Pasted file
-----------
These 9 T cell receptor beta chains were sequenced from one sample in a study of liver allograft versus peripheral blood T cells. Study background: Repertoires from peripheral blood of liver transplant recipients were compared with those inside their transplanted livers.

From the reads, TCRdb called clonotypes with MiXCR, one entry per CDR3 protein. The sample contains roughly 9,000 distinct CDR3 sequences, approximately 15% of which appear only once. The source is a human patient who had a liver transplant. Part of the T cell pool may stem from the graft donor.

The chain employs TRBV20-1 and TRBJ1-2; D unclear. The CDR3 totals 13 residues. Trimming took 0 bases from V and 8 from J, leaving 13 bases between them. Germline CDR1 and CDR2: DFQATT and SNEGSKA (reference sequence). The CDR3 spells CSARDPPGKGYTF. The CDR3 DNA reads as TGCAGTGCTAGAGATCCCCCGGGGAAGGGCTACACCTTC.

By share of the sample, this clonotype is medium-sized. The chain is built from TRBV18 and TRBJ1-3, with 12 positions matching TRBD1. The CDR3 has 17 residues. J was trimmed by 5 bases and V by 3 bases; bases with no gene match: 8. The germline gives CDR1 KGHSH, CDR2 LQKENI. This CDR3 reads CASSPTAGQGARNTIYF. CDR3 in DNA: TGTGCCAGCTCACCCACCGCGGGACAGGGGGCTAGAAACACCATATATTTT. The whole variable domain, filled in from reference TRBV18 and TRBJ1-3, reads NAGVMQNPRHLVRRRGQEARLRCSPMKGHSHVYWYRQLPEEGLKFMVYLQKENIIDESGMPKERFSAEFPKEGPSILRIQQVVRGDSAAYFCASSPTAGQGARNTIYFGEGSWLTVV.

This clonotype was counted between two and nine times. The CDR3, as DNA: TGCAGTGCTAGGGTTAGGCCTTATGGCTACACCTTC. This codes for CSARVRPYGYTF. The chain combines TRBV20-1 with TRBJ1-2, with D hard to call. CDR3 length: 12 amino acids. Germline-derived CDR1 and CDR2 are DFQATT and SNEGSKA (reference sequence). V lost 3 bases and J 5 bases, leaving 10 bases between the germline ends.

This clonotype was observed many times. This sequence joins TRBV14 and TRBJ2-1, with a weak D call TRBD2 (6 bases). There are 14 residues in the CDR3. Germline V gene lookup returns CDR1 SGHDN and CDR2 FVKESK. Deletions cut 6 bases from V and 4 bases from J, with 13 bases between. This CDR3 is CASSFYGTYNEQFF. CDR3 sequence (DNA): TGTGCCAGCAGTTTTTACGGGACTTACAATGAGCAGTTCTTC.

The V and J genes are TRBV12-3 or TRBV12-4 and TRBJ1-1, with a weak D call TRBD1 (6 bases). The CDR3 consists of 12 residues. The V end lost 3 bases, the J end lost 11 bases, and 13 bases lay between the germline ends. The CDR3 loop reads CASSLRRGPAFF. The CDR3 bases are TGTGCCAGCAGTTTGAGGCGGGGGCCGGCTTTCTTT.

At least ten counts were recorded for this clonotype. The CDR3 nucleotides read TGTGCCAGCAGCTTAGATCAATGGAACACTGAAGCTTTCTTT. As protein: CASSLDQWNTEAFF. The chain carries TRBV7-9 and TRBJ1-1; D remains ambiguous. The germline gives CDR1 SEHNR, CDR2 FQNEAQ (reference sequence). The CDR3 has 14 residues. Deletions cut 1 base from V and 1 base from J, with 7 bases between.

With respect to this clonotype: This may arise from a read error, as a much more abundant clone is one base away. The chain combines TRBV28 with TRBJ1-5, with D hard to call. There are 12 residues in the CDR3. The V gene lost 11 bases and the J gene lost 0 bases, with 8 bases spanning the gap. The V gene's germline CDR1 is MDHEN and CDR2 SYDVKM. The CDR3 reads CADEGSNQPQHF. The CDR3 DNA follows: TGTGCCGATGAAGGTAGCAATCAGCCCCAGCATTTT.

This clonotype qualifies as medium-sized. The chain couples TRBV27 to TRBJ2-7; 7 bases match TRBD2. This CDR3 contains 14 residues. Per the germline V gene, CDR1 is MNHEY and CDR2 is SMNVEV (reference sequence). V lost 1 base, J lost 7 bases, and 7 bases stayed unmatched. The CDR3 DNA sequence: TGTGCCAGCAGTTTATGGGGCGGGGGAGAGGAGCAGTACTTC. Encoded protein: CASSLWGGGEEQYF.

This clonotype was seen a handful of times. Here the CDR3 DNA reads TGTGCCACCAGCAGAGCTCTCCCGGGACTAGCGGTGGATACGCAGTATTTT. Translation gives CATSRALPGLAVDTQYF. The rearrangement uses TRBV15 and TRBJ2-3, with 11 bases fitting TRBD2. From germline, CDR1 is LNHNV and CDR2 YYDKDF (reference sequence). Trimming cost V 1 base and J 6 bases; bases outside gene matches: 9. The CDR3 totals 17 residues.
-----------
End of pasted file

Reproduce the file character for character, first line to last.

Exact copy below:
These 9 T cell receptor beta chains were sequenced from one sample in a study of liver allograft versus peripheral blood T cells. Study background: Repertoires from peripheral blood of liver transplant recipients were compared with those inside their transplanted livers.

From the reads, TCRdb called clonotypes with MiXCR, one entry per CDR3 protein. The sample contains roughly 9,000 distinct CDR3 sequences, approximately 15% of which appear only once. The source is a human patient who had a liver transplant. Part of the T cell pool may stem from the graft donor.

The chain employs TRBV20-1 and TRBJ1-2; D unclear. The CDR3 totals 13 residues. Trimming took 0 bases from V and 8 from J, leaving 13 bases between them. Germline CDR1 and CDR2: DFQATT and SNEGSKA (reference sequence). The CDR3 spells CSARDPPGKGYTF. The CDR3 DNA reads as TGCAGTGCTAGAGATCCCCCGGGGAAGGGCTACACCTTC.

By share of the sample, this clonotype is medium-sized. The chain is built from TRBV18 and TRBJ1-3, with 12 positions matching TRBD1. The CDR3 has 17 residues. J was trimmed by 5 bases and V by 3 bases; bases with no gene match: 8. The germline gives CDR1 KGHSH, CDR2 LQKENI. This CDR3 reads CASSPTAGQGARNTIYF. CDR3 in DNA: TGTGCCAGCTCACCCACCGCGGGACAGGGGGCTAGAAACACCATATATTTT. The whole variable domain, filled in from reference TRBV18 and TRBJ1-3, reads NAGVMQNPRHLVRRRGQEARLRCSPMKGHSHVYWYRQLPEEGLKFMVYLQKENIIDESGMPKERFSAEFPKEGPSILRIQQVVRGDSAAYFCASSPTAGQGARNTIYFGEGSWLTVV.

This clonotype was counted between two and nine times. The CDR3, as DNA: TGCAGTGCTAGGGTTAGGCCTTATGGCTACACCTTC. This codes for CSARVRPYGYTF. The chain combines TRBV20-1 with TRBJ1-2, with D hard to call. CDR3 length: 12 amino acids. Germline-derived CDR1 and CDR2 are DFQATT and SNEGSKA (reference sequence). V lost 3 bases and J 5 bases, leaving 10 bases between the germline ends.

This clonotype was observed many times. This sequence joins TRBV14 and TRBJ2-1, with a weak D call TRBD2 (6 bases). There are 14 residues in the CDR3. Germline V gene lookup returns CDR1 SGHDN and CDR2 FVKESK. Deletions cut 6 bases from V and 4 bases from J, with 13 bases between. This CDR3 is CASSFYGTYNEQFF. CDR3 sequence (DNA): TGTGCCAGCAGTTTTTACGGGACTTACAATGAGCAGTTCTTC.

The V and J genes are TRBV12-3 or TRBV12-4 and TRBJ1-1, with a weak D call TRBD1 (6 bases). The CDR3 consists of 12 residues. The V end lost 3 bases, the J end lost 11 bases, and 13 bases lay between the germline ends. The CDR3 loop reads CASSLRRGPAFF. The CDR3 bases are TGTGCCAGCAGTTTGAGGCGGGGGCCGGCTTTCTTT.

At least ten counts were recorded for this clonotype. The CDR3 nucleotides read TGTGCCAGCAGCTTAGATCAATGGAACACTGAAGCTTTCTTT. As protein: CASSLDQWNTEAFF. The chain carries TRBV7-9 and TRBJ1-1; D remains ambiguous. The germline gives CDR1 SEHNR, CDR2 FQNEAQ (reference sequence). The CDR3 has 14 residues. Deletions cut 1 base from V and 1 base from J, with 7 bases between.

With respect to this clonotype: This may arise from a read error, as a much more abundant clone is one base away. The chain combines TRBV28 with TRBJ1-5, with D hard to call. There are 12 residues in the CDR3. The V gene lost 11 bases and the J gene lost 0 bases, with 8 bases spanning the gap. The V gene's germline CDR1 is MDHEN and CDR2 SYDVKM. The CDR3 reads CADEGSNQPQHF. The CDR3 DNA follows: TGTGCCGATGAAGGTAGCAATCAGCCCCAGCATTTT.

This clonotype qualifies as medium-sized. The chain couples TRBV27 to TRBJ2-7; 7 bases match TRBD2. This CDR3 contains 14 residues. Per the germline V gene, CDR1 is MNHEY and CDR2 is SMNVEV (reference sequence). V lost 1 base, J lost 7 bases, and 7 bases stayed unmatched. The CDR3 DNA sequence: TGTGCCAGCAGTTTATGGGGCGGGGGAGAGGAGCAGTACTTC. Encoded protein: CASSLWGGGEEQYF.

This clonotype was seen a handful of times. Here the CDR3 DNA reads TGTGCCACCAGCAGAGCTCTCCCGGGACTAGCGGTGGATACGCAGTATTTT. Translation gives CATSRALPGLAVDTQYF. The rearrangement uses TRBV15 and TRBJ2-3, with 11 bases fitting TRBD2. From germline, CDR1 is LNHNV and CDR2 YYDKDF (reference sequence). Trimming cost V 1 base and J 6 bases; bases outside gene matches: 9. The CDR3 totals 17 residues.